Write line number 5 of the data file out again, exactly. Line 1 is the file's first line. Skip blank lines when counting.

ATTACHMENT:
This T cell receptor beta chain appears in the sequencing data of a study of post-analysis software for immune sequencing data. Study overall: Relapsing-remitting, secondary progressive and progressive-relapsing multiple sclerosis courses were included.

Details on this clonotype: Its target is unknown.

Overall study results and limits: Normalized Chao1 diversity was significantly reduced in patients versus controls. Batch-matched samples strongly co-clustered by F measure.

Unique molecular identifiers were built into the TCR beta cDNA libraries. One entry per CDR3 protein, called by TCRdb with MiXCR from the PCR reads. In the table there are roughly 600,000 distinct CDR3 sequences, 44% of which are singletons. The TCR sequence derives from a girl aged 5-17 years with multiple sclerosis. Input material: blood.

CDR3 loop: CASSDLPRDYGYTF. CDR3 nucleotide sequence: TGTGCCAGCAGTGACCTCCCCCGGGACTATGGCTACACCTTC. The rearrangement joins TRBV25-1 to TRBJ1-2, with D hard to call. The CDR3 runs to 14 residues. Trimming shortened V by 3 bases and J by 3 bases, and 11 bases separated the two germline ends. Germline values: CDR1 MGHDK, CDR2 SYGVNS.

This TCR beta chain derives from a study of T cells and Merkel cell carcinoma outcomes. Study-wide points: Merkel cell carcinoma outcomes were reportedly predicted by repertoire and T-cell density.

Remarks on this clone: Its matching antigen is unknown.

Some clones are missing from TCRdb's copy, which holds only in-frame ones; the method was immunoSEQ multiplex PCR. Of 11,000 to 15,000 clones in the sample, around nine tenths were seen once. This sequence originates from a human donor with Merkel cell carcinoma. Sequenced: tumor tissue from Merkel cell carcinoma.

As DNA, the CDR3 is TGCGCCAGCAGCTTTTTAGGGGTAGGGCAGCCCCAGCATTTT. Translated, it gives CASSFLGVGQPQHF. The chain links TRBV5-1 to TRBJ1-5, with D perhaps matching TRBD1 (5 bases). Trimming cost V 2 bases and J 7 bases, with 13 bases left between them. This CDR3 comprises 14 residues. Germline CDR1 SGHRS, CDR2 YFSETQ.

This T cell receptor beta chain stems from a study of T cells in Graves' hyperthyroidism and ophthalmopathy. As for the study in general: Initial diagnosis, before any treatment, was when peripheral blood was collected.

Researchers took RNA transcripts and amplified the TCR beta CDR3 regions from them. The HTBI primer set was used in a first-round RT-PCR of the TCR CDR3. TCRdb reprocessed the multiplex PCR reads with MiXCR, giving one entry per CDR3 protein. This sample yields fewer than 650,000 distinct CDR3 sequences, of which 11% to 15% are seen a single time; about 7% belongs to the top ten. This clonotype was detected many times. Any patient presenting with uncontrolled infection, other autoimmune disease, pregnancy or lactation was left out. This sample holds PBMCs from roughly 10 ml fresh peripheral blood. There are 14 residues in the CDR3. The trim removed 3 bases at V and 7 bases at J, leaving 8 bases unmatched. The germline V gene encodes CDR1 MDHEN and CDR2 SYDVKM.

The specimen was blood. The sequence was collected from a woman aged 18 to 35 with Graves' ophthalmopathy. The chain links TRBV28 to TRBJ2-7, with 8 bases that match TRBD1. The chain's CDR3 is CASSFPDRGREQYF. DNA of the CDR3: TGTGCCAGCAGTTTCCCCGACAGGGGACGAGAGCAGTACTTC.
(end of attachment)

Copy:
CDR3 loop: CASSDLPRDYGYTF. CDR3 nucleotide sequence: TGTGCCAGCAGTGACCTCCCCCGGGACTATGGCTACACCTTC. The rearrangement joins TRBV25-1 to TRBJ1-2, with D hard to call. The CDR3 runs to 14 residues. Trimming shortened V by 3 bases and J by 3 bases, and 11 bases separated the two germline ends. Germline values: CDR1 MGHDK, CDR2 SYGVNS.